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What next for Afghanistan

Adrian Hopkins reports on Voices for Creative Nonviolence UK's recent conference

On 12 October, Friends Meeting House on Euston Road, London, played host to a conference which aimed to examine the ongoing conflict in Afghanistan and explore practical ways to support the emergence of a nonviolent peace movement in the country.

Participants, including more than 80 peace activists and members of the Afghan diaspora, began by hearing from an Afghan woman who had recently won her asylum claim to stay in the UK. She underlined the importance of education for women and by women in Afghanistan and argued for the more general involvement of women in all sectors of Afghan society. This was followed by a talk from Jonathan Steele, journalist and author of Ghosts of Afghanistan (see review in PN 2552-3). He provided an in-depth analysis of the current situation and related it to the turbulent history of the area, much of it based upon information gathered in his visits to Afghanistan over the last 20 years. Via Skype and a real-time translation, the room then heard from a group of women in Kabul who are running a sewing cooperative, making duvets for refugees in the city.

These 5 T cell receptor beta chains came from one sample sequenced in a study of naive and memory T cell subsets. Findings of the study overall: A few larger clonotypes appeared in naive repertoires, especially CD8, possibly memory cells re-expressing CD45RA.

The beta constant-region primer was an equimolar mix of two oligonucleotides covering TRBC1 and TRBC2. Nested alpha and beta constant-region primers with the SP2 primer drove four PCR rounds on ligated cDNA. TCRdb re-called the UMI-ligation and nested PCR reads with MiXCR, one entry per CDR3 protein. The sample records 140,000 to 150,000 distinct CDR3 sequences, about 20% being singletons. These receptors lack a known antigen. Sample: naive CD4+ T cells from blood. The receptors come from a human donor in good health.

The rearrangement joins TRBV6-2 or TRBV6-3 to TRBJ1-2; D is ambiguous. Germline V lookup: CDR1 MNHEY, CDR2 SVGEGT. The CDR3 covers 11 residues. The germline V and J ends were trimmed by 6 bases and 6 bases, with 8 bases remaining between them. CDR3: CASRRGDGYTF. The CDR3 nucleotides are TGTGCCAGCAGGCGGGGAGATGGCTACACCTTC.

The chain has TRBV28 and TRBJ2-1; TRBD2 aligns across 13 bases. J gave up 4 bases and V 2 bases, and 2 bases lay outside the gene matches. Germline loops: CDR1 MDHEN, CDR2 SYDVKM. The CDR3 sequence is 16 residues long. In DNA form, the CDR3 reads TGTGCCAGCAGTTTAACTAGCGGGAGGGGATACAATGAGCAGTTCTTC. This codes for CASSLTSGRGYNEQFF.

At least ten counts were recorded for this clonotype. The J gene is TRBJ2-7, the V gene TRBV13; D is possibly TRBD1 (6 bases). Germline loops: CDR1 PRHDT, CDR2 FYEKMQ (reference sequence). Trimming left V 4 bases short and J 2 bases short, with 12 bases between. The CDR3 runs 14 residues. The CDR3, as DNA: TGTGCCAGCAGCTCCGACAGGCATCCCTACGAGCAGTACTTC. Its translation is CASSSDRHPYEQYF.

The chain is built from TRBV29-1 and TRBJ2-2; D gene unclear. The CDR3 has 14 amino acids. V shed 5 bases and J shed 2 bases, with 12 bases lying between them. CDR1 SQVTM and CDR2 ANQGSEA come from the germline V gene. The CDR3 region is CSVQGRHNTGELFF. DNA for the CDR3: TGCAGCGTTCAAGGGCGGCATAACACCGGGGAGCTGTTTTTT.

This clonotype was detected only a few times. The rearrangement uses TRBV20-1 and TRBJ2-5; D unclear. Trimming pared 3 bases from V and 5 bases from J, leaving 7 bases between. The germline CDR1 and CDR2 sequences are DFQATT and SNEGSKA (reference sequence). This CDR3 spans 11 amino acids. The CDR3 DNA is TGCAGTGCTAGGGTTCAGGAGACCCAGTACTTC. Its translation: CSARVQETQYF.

Breakaway workshops took place in the afternoon, focussing on themes such as building unity between Afghans living in the UK and the wider peace movement; raising awareness about Afghanistan’s role as a processing centre for ‘extraordinary rendition’; and the expansion of the use of drones in remote warfare and the growing resistance to them in both the UK and elsewhere.

The plenary then turned again to the distance-shrinking technology of Skype to talk to the Afghan Peace Volunteers, a group of mostly young people from diverse ethnic communities living in Kabul who are striving to build a nonviolent peace movement and develop alternative visions for the future of Afghanistan that can truly break from the cycle of violence in which they live.

Participant and workshop leader Aisha Maniar described the conference as a first step in an initiative to ensure that, when foreign troops leave, ‘the plight of the Afghan people does not fall under the radar’. She added that: ‘contrary to media reports, none of the Afghan speakers in London or Kabul mentioned the Taliban as a concern, or at all. Instead, the predominant issues raised by Afghans were the difficult security situation in the country, inter-tribal, inter-ethnic and religious disunity among Afghans and the failure of Afghan rulers to consider the concerns and needs of the Afghan people’.


‘Afghanistan: What next? Supporting Peace & Justice’ was organised by Voices for Creative Non-Violence UK and supported by Afghan Peace Volunteers, UK Catholic Workers, Quaker Peace and Social Witness, London Guantánamo Campaign and the Asian Christian Fellowship.

Topics: Afghanistan